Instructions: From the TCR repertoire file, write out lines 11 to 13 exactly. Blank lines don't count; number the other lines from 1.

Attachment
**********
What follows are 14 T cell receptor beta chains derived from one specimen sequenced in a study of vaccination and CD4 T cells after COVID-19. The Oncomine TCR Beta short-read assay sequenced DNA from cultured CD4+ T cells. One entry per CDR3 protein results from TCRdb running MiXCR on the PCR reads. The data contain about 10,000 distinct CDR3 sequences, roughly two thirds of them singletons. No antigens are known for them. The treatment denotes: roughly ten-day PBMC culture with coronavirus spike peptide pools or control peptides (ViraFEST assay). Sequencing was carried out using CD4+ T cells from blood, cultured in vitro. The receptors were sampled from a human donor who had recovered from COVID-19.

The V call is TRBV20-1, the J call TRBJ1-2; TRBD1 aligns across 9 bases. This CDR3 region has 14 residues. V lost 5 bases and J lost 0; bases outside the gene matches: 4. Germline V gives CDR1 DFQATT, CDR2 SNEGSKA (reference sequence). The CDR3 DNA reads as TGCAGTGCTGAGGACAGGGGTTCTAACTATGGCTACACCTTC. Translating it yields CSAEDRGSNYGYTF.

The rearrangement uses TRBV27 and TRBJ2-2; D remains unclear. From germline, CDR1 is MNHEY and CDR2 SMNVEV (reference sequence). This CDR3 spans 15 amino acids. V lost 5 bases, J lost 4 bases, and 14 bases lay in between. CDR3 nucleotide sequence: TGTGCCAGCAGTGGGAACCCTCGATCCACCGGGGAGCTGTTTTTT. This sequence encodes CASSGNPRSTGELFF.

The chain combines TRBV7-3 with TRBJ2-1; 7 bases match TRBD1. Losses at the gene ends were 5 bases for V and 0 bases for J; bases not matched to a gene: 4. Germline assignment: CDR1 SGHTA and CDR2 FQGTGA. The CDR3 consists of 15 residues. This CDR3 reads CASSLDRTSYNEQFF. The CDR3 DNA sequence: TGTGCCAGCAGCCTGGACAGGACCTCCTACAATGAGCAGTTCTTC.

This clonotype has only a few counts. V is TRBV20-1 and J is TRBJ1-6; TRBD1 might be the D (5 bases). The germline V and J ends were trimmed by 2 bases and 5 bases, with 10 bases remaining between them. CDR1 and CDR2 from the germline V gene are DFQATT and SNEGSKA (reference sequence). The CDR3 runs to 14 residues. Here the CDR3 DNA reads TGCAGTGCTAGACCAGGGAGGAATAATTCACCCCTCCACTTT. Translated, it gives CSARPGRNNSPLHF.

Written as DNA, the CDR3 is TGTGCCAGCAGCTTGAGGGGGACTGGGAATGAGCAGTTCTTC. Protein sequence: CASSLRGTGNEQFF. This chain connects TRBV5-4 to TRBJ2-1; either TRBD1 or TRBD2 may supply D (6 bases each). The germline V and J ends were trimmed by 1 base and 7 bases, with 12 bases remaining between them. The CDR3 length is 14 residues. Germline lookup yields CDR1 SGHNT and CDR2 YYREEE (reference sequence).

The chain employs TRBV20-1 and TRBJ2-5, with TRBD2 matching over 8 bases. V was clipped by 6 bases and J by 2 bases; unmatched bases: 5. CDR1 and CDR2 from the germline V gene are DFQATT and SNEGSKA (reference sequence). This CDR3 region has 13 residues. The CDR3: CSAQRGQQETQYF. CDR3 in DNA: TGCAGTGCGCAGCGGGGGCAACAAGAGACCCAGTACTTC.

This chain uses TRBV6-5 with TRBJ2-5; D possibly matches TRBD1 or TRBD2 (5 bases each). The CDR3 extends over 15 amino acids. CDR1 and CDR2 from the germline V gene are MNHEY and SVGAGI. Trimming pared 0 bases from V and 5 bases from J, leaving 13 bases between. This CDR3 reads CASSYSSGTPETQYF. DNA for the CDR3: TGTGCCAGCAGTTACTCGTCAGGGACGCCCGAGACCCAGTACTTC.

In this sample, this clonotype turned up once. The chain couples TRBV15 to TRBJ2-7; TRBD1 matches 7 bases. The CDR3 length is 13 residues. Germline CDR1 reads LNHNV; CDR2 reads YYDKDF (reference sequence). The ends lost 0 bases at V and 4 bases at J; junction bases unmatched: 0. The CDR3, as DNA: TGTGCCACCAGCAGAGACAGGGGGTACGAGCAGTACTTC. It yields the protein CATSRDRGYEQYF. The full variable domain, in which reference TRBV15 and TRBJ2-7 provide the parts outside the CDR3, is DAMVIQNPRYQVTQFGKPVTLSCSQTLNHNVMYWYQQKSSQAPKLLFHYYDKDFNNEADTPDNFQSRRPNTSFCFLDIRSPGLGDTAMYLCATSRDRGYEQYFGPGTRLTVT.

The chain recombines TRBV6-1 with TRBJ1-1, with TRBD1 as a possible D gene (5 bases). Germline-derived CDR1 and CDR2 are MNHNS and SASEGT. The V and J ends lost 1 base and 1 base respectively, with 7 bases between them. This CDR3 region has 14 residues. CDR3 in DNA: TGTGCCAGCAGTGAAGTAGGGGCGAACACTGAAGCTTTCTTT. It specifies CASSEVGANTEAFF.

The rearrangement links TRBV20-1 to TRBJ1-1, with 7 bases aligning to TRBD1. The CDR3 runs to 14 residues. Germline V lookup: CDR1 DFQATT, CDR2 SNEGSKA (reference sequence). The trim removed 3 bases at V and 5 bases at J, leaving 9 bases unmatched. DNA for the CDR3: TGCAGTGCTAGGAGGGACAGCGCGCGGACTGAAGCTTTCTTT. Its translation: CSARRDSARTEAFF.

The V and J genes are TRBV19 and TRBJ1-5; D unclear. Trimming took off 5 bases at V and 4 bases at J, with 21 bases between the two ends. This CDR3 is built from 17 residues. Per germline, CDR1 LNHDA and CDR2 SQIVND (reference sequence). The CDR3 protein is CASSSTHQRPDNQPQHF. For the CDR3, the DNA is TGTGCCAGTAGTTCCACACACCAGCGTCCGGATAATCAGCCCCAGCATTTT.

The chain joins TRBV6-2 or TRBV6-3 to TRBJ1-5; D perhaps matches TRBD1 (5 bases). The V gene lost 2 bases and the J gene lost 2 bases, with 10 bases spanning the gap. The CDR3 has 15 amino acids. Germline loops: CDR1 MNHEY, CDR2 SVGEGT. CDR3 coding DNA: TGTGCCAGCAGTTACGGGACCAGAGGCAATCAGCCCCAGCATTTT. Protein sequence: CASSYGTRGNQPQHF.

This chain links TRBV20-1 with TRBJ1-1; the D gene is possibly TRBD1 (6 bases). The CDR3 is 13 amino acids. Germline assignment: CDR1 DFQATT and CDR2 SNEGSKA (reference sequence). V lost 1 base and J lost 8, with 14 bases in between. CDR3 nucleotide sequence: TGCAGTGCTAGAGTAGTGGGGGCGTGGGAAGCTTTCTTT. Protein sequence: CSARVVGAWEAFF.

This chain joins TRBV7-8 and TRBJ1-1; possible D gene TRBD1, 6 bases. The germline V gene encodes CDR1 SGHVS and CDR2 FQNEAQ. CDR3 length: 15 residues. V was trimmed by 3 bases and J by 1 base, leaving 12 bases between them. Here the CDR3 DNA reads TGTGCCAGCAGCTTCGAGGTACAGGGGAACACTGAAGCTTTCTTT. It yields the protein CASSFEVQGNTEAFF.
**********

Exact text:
The rearrangement links TRBV20-1 to TRBJ1-1, with 7 bases aligning to TRBD1. The CDR3 runs to 14 residues. Germline V lookup: CDR1 DFQATT, CDR2 SNEGSKA (reference sequence). The trim removed 3 bases at V and 5 bases at J, leaving 9 bases unmatched. DNA for the CDR3: TGCAGTGCTAGGAGGGACAGCGCGCGGACTGAAGCTTTCTTT. Its translation: CSARRDSARTEAFF.

The V and J genes are TRBV19 and TRBJ1-5; D unclear. Trimming took off 5 bases at V and 4 bases at J, with 21 bases between the two ends. This CDR3 is built from 17 residues. Per germline, CDR1 LNHDA and CDR2 SQIVND (reference sequence). The CDR3 protein is CASSSTHQRPDNQPQHF. For the CDR3, the DNA is TGTGCCAGTAGTTCCACACACCAGCGTCCGGATAATCAGCCCCAGCATTTT.

The chain joins TRBV6-2 or TRBV6-3 to TRBJ1-5; D perhaps matches TRBD1 (5 bases). The V gene lost 2 bases and the J gene lost 2 bases, with 10 bases spanning the gap. The CDR3 has 15 amino acids. Germline loops: CDR1 MNHEY, CDR2 SVGEGT. CDR3 coding DNA: TGTGCCAGCAGTTACGGGACCAGAGGCAATCAGCCCCAGCATTTT. Protein sequence: CASSYGTRGNQPQHF.